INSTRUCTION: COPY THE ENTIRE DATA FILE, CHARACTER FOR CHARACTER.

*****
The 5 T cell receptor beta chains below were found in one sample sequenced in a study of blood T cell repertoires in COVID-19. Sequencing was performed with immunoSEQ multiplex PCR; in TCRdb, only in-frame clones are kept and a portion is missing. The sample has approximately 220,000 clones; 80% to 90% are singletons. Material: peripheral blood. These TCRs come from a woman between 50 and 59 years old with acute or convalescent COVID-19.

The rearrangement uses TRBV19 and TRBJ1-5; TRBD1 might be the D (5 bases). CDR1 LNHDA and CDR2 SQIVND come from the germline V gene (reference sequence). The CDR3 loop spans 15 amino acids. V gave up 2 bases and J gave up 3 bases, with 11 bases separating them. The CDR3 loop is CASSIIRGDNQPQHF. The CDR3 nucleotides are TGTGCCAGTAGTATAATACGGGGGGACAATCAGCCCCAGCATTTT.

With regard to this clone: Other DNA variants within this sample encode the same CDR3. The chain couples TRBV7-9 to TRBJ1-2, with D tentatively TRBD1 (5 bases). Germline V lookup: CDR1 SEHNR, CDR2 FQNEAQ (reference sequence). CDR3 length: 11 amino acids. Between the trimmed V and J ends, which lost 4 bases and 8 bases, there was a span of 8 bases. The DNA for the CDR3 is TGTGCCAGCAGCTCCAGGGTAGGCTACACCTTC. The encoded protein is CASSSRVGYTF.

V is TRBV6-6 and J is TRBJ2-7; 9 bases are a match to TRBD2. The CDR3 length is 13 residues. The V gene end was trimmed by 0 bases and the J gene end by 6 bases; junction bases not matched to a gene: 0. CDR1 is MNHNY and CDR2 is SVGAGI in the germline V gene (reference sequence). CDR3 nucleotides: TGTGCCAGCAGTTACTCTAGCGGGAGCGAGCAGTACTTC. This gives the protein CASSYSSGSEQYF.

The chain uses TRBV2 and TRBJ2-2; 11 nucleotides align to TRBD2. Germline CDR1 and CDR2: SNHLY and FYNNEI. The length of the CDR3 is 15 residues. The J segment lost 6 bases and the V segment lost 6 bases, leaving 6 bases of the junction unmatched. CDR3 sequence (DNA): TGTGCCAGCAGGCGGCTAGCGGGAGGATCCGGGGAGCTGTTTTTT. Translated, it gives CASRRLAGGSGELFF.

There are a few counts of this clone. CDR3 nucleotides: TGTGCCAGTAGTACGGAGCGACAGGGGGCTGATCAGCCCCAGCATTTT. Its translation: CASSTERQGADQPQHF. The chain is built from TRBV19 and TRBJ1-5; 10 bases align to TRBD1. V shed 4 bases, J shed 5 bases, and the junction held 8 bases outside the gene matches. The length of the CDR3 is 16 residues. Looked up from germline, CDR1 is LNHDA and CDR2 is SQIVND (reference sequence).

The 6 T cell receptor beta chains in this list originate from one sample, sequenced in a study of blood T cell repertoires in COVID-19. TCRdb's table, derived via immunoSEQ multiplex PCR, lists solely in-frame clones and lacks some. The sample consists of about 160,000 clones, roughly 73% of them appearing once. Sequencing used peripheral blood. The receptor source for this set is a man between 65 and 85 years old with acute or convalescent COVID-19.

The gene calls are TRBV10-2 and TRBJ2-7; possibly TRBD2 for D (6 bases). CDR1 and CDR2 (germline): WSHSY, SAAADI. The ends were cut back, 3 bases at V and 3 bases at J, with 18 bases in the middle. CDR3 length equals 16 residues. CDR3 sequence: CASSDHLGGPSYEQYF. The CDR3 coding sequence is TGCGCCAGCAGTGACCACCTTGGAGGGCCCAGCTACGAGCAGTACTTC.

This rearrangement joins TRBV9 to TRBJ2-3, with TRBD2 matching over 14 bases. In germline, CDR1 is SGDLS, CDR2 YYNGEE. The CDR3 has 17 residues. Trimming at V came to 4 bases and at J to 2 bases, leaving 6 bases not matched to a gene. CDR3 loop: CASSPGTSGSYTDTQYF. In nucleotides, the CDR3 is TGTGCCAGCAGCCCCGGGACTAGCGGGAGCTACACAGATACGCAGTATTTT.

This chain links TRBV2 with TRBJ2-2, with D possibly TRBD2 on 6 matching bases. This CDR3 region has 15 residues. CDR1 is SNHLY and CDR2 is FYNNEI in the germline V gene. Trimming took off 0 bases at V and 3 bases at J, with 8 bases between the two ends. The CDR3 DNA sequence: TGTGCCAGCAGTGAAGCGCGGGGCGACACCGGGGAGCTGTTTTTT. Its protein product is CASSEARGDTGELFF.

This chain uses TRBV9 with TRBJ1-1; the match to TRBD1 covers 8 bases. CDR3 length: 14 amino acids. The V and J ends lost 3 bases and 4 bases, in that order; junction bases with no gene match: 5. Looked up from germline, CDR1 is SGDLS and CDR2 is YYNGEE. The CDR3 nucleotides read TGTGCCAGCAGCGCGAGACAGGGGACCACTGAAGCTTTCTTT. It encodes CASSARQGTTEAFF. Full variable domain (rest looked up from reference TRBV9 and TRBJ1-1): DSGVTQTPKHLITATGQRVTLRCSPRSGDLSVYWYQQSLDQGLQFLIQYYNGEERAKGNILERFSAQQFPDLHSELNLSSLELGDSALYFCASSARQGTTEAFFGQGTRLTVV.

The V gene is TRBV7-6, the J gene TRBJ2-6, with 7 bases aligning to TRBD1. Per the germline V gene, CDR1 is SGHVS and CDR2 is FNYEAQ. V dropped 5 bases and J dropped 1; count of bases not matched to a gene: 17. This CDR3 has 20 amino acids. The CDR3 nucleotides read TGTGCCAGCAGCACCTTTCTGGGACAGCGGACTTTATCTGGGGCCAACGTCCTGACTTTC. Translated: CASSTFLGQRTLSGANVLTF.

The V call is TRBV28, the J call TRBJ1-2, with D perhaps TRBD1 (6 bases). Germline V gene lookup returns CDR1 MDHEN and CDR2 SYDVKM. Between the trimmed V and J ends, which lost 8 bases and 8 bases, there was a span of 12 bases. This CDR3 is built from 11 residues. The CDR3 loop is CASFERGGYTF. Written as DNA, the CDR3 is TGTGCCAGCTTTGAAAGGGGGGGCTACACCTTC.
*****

The 5 T cell receptor beta chains below were found in one sample sequenced in a study of blood T cell repertoires in COVID-19. Sequencing was performed with immunoSEQ multiplex PCR; in TCRdb, only in-frame clones are kept and a portion is missing. The sample has approximately 220,000 clones; 80% to 90% are singletons. Material: peripheral blood. These TCRs come from a woman between 50 and 59 years old with acute or convalescent COVID-19.

The rearrangement uses TRBV19 and TRBJ1-5; TRBD1 might be the D (5 bases). CDR1 LNHDA and CDR2 SQIVND come from the germline V gene (reference sequence). The CDR3 loop spans 15 amino acids. V gave up 2 bases and J gave up 3 bases, with 11 bases separating them. The CDR3 loop is CASSIIRGDNQPQHF. The CDR3 nucleotides are TGTGCCAGTAGTATAATACGGGGGGACAATCAGCCCCAGCATTTT.

With regard to this clone: Other DNA variants within this sample encode the same CDR3. The chain couples TRBV7-9 to TRBJ1-2, with D tentatively TRBD1 (5 bases). Germline V lookup: CDR1 SEHNR, CDR2 FQNEAQ (reference sequence). CDR3 length: 11 amino acids. Between the trimmed V and J ends, which lost 4 bases and 8 bases, there was a span of 8 bases. The DNA for the CDR3 is TGTGCCAGCAGCTCCAGGGTAGGCTACACCTTC. The encoded protein is CASSSRVGYTF.

V is TRBV6-6 and J is TRBJ2-7; 9 bases are a match to TRBD2. The CDR3 length is 13 residues. The V gene end was trimmed by 0 bases and the J gene end by 6 bases; junction bases not matched to a gene: 0. CDR1 is MNHNY and CDR2 is SVGAGI in the germline V gene (reference sequence). CDR3 nucleotides: TGTGCCAGCAGTTACTCTAGCGGGAGCGAGCAGTACTTC. This gives the protein CASSYSSGSEQYF.

The chain uses TRBV2 and TRBJ2-2; 11 nucleotides align to TRBD2. Germline CDR1 and CDR2: SNHLY and FYNNEI. The length of the CDR3 is 15 residues. The J segment lost 6 bases and the V segment lost 6 bases, leaving 6 bases of the junction unmatched. CDR3 sequence (DNA): TGTGCCAGCAGGCGGCTAGCGGGAGGATCCGGGGAGCTGTTTTTT. Translated, it gives CASRRLAGGSGELFF.

There are a few counts of this clone. CDR3 nucleotides: TGTGCCAGTAGTACGGAGCGACAGGGGGCTGATCAGCCCCAGCATTTT. Its translation: CASSTERQGADQPQHF. The chain is built from TRBV19 and TRBJ1-5; 10 bases align to TRBD1. V shed 4 bases, J shed 5 bases, and the junction held 8 bases outside the gene matches. The length of the CDR3 is 16 residues. Looked up from germline, CDR1 is LNHDA and CDR2 is SQIVND (reference sequence).

The 6 T cell receptor beta chains in this list originate from one sample, sequenced in a study of blood T cell repertoires in COVID-19. TCRdb's table, derived via immunoSEQ multiplex PCR, lists solely in-frame clones and lacks some. The sample consists of about 160,000 clones, roughly 73% of them appearing once. Sequencing used peripheral blood. The receptor source for this set is a man between 65 and 85 years old with acute or convalescent COVID-19.

The gene calls are TRBV10-2 and TRBJ2-7; possibly TRBD2 for D (6 bases). CDR1 and CDR2 (germline): WSHSY, SAAADI. The ends were cut back, 3 bases at V and 3 bases at J, with 18 bases in the middle. CDR3 length equals 16 residues. CDR3 sequence: CASSDHLGGPSYEQYF. The CDR3 coding sequence is TGCGCCAGCAGTGACCACCTTGGAGGGCCCAGCTACGAGCAGTACTTC.

This rearrangement joins TRBV9 to TRBJ2-3, with TRBD2 matching over 14 bases. In germline, CDR1 is SGDLS, CDR2 YYNGEE. The CDR3 has 17 residues. Trimming at V came to 4 bases and at J to 2 bases, leaving 6 bases not matched to a gene. CDR3 loop: CASSPGTSGSYTDTQYF. In nucleotides, the CDR3 is TGTGCCAGCAGCCCCGGGACTAGCGGGAGCTACACAGATACGCAGTATTTT.

This chain links TRBV2 with TRBJ2-2, with D possibly TRBD2 on 6 matching bases. This CDR3 region has 15 residues. CDR1 is SNHLY and CDR2 is FYNNEI in the germline V gene. Trimming took off 0 bases at V and 3 bases at J, with 8 bases between the two ends. The CDR3 DNA sequence: TGTGCCAGCAGTGAAGCGCGGGGCGACACCGGGGAGCTGTTTTTT. Its protein product is CASSEARGDTGELFF.

This chain uses TRBV9 with TRBJ1-1; the match to TRBD1 covers 8 bases. CDR3 length: 14 amino acids. The V and J ends lost 3 bases and 4 bases, in that order; junction bases with no gene match: 5. Looked up from germline, CDR1 is SGDLS and CDR2 is YYNGEE. The CDR3 nucleotides read TGTGCCAGCAGCGCGAGACAGGGGACCACTGAAGCTTTCTTT. It encodes CASSARQGTTEAFF. Full variable domain (rest looked up from reference TRBV9 and TRBJ1-1): DSGVTQTPKHLITATGQRVTLRCSPRSGDLSVYWYQQSLDQGLQFLIQYYNGEERAKGNILERFSAQQFPDLHSELNLSSLELGDSALYFCASSARQGTTEAFFGQGTRLTVV.

The V gene is TRBV7-6, the J gene TRBJ2-6, with 7 bases aligning to TRBD1. Per the germline V gene, CDR1 is SGHVS and CDR2 is FNYEAQ. V dropped 5 bases and J dropped 1; count of bases not matched to a gene: 17. This CDR3 has 20 amino acids. The CDR3 nucleotides read TGTGCCAGCAGCACCTTTCTGGGACAGCGGACTTTATCTGGGGCCAACGTCCTGACTTTC. Translated: CASSTFLGQRTLSGANVLTF.

The V call is TRBV28, the J call TRBJ1-2, with D perhaps TRBD1 (6 bases). Germline V gene lookup returns CDR1 MDHEN and CDR2 SYDVKM. Between the trimmed V and J ends, which lost 8 bases and 8 bases, there was a span of 12 bases. This CDR3 is built from 11 residues. The CDR3 loop is CASFERGGYTF. Written as DNA, the CDR3 is TGTGCCAGCTTTGAAAGGGGGGGCTACACCTTC.